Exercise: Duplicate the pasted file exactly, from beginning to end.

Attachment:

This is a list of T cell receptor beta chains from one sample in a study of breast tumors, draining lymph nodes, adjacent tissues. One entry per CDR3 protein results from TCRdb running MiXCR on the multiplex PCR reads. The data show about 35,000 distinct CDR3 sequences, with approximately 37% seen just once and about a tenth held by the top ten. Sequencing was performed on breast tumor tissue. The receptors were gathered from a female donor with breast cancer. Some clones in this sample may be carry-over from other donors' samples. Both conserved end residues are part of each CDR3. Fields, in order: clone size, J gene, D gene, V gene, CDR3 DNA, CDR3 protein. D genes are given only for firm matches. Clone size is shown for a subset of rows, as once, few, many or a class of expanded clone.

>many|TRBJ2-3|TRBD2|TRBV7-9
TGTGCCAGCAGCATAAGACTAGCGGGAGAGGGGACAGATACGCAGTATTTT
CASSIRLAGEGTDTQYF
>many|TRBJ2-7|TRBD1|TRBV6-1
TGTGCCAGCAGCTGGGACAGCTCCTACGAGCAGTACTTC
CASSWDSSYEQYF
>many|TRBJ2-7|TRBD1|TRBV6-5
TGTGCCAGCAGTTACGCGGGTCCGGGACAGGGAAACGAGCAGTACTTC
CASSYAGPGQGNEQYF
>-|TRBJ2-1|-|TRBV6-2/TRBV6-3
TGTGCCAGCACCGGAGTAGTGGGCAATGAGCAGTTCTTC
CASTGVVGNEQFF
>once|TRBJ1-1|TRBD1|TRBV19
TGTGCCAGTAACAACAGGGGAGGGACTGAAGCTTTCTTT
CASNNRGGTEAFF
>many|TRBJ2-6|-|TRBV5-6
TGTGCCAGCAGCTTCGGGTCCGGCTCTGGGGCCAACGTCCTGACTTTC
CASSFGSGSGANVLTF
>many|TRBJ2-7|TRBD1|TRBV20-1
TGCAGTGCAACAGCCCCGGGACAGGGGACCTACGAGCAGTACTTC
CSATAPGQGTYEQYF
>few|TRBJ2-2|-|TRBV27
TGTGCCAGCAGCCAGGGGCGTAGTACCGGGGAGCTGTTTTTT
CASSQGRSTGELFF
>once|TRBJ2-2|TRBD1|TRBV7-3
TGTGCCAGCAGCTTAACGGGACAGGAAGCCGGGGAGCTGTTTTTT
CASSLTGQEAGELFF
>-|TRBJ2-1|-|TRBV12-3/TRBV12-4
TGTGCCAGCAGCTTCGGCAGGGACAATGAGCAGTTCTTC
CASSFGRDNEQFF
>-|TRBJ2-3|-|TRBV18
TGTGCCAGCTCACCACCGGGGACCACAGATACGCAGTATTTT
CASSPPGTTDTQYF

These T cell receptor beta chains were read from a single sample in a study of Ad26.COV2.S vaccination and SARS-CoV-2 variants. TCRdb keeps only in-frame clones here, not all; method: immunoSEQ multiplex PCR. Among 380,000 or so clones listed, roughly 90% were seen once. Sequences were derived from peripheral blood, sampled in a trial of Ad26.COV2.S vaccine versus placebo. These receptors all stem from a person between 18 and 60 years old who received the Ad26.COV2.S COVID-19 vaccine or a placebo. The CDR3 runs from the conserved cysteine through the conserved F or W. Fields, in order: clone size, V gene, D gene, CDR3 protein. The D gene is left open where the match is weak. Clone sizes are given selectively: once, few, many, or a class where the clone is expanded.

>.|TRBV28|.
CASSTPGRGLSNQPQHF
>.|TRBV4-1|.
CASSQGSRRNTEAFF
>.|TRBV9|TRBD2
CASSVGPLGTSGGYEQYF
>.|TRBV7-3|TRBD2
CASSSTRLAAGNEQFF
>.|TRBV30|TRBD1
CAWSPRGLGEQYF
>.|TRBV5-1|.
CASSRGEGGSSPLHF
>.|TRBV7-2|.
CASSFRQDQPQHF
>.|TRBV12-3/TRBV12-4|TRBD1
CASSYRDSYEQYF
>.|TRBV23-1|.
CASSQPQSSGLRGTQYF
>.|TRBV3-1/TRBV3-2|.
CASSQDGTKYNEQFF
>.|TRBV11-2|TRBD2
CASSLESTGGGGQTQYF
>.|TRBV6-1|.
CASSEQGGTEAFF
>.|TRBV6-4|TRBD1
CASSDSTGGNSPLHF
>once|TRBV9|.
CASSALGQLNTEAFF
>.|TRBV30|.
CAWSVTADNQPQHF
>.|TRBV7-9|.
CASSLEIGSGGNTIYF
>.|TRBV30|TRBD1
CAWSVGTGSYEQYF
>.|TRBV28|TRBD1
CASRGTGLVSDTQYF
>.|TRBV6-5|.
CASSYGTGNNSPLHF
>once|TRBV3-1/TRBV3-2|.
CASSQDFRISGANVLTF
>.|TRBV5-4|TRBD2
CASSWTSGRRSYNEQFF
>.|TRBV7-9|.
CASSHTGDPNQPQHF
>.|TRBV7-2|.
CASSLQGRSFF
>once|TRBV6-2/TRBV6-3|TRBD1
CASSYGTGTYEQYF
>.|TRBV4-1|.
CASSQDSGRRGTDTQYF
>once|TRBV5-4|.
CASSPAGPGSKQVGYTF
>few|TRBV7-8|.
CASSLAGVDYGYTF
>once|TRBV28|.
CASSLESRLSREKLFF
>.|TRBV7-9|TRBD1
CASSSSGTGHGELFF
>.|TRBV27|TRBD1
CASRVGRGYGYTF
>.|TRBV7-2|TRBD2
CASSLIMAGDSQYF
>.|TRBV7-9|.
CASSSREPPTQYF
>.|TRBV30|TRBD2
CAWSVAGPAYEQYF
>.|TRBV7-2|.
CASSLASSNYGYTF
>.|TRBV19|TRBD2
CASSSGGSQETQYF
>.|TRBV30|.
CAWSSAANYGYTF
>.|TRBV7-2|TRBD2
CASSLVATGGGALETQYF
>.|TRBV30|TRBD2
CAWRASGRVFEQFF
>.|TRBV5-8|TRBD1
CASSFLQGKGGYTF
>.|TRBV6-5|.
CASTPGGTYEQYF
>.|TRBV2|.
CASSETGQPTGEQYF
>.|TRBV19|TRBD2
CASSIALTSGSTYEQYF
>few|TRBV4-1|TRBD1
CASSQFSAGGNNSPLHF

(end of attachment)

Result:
This is a list of T cell receptor beta chains from one sample in a study of breast tumors, draining lymph nodes, adjacent tissues. One entry per CDR3 protein results from TCRdb running MiXCR on the multiplex PCR reads. The data show about 35,000 distinct CDR3 sequences, with approximately 37% seen just once and about a tenth held by the top ten. Sequencing was performed on breast tumor tissue. The receptors were gathered from a female donor with breast cancer. Some clones in this sample may be carry-over from other donors' samples. Both conserved end residues are part of each CDR3. Fields, in order: clone size, J gene, D gene, V gene, CDR3 DNA, CDR3 protein. D genes are given only for firm matches. Clone size is shown for a subset of rows, as once, few, many or a class of expanded clone.

>many|TRBJ2-3|TRBD2|TRBV7-9
TGTGCCAGCAGCATAAGACTAGCGGGAGAGGGGACAGATACGCAGTATTTT
CASSIRLAGEGTDTQYF
>many|TRBJ2-7|TRBD1|TRBV6-1
TGTGCCAGCAGCTGGGACAGCTCCTACGAGCAGTACTTC
CASSWDSSYEQYF
>many|TRBJ2-7|TRBD1|TRBV6-5
TGTGCCAGCAGTTACGCGGGTCCGGGACAGGGAAACGAGCAGTACTTC
CASSYAGPGQGNEQYF
>-|TRBJ2-1|-|TRBV6-2/TRBV6-3
TGTGCCAGCACCGGAGTAGTGGGCAATGAGCAGTTCTTC
CASTGVVGNEQFF
>once|TRBJ1-1|TRBD1|TRBV19
TGTGCCAGTAACAACAGGGGAGGGACTGAAGCTTTCTTT
CASNNRGGTEAFF
>many|TRBJ2-6|-|TRBV5-6
TGTGCCAGCAGCTTCGGGTCCGGCTCTGGGGCCAACGTCCTGACTTTC
CASSFGSGSGANVLTF
>many|TRBJ2-7|TRBD1|TRBV20-1
TGCAGTGCAACAGCCCCGGGACAGGGGACCTACGAGCAGTACTTC
CSATAPGQGTYEQYF
>few|TRBJ2-2|-|TRBV27
TGTGCCAGCAGCCAGGGGCGTAGTACCGGGGAGCTGTTTTTT
CASSQGRSTGELFF
>once|TRBJ2-2|TRBD1|TRBV7-3
TGTGCCAGCAGCTTAACGGGACAGGAAGCCGGGGAGCTGTTTTTT
CASSLTGQEAGELFF
>-|TRBJ2-1|-|TRBV12-3/TRBV12-4
TGTGCCAGCAGCTTCGGCAGGGACAATGAGCAGTTCTTC
CASSFGRDNEQFF
>-|TRBJ2-3|-|TRBV18
TGTGCCAGCTCACCACCGGGGACCACAGATACGCAGTATTTT
CASSPPGTTDTQYF

These T cell receptor beta chains were read from a single sample in a study of Ad26.COV2.S vaccination and SARS-CoV-2 variants. TCRdb keeps only in-frame clones here, not all; method: immunoSEQ multiplex PCR. Among 380,000 or so clones listed, roughly 90% were seen once. Sequences were derived from peripheral blood, sampled in a trial of Ad26.COV2.S vaccine versus placebo. These receptors all stem from a person between 18 and 60 years old who received the Ad26.COV2.S COVID-19 vaccine or a placebo. The CDR3 runs from the conserved cysteine through the conserved F or W. Fields, in order: clone size, V gene, D gene, CDR3 protein. The D gene is left open where the match is weak. Clone sizes are given selectively: once, few, many, or a class where the clone is expanded.

>.|TRBV28|.
CASSTPGRGLSNQPQHF
>.|TRBV4-1|.
CASSQGSRRNTEAFF
>.|TRBV9|TRBD2
CASSVGPLGTSGGYEQYF
>.|TRBV7-3|TRBD2
CASSSTRLAAGNEQFF
>.|TRBV30|TRBD1
CAWSPRGLGEQYF
>.|TRBV5-1|.
CASSRGEGGSSPLHF
>.|TRBV7-2|.
CASSFRQDQPQHF
>.|TRBV12-3/TRBV12-4|TRBD1
CASSYRDSYEQYF
>.|TRBV23-1|.
CASSQPQSSGLRGTQYF
>.|TRBV3-1/TRBV3-2|.
CASSQDGTKYNEQFF
>.|TRBV11-2|TRBD2
CASSLESTGGGGQTQYF
>.|TRBV6-1|.
CASSEQGGTEAFF
>.|TRBV6-4|TRBD1
CASSDSTGGNSPLHF
>once|TRBV9|.
CASSALGQLNTEAFF
>.|TRBV30|.
CAWSVTADNQPQHF
>.|TRBV7-9|.
CASSLEIGSGGNTIYF
>.|TRBV30|TRBD1
CAWSVGTGSYEQYF
>.|TRBV28|TRBD1
CASRGTGLVSDTQYF
>.|TRBV6-5|.
CASSYGTGNNSPLHF
>once|TRBV3-1/TRBV3-2|.
CASSQDFRISGANVLTF
>.|TRBV5-4|TRBD2
CASSWTSGRRSYNEQFF
>.|TRBV7-9|.
CASSHTGDPNQPQHF
>.|TRBV7-2|.
CASSLQGRSFF
>once|TRBV6-2/TRBV6-3|TRBD1
CASSYGTGTYEQYF
>.|TRBV4-1|.
CASSQDSGRRGTDTQYF
>once|TRBV5-4|.
CASSPAGPGSKQVGYTF
>few|TRBV7-8|.
CASSLAGVDYGYTF
>once|TRBV28|.
CASSLESRLSREKLFF
>.|TRBV7-9|TRBD1
CASSSSGTGHGELFF
>.|TRBV27|TRBD1
CASRVGRGYGYTF
>.|TRBV7-2|TRBD2
CASSLIMAGDSQYF
>.|TRBV7-9|.
CASSSREPPTQYF
>.|TRBV30|TRBD2
CAWSVAGPAYEQYF
>.|TRBV7-2|.
CASSLASSNYGYTF
>.|TRBV19|TRBD2
CASSSGGSQETQYF
>.|TRBV30|.
CAWSSAANYGYTF
>.|TRBV7-2|TRBD2
CASSLVATGGGALETQYF
>.|TRBV30|TRBD2
CAWRASGRVFEQFF
>.|TRBV5-8|TRBD1
CASSFLQGKGGYTF
>.|TRBV6-5|.
CASTPGGTYEQYF
>.|TRBV2|.
CASSETGQPTGEQYF
>.|TRBV19|TRBD2
CASSIALTSGSTYEQYF
>few|TRBV4-1|TRBD1
CASSQFSAGGNNSPLHF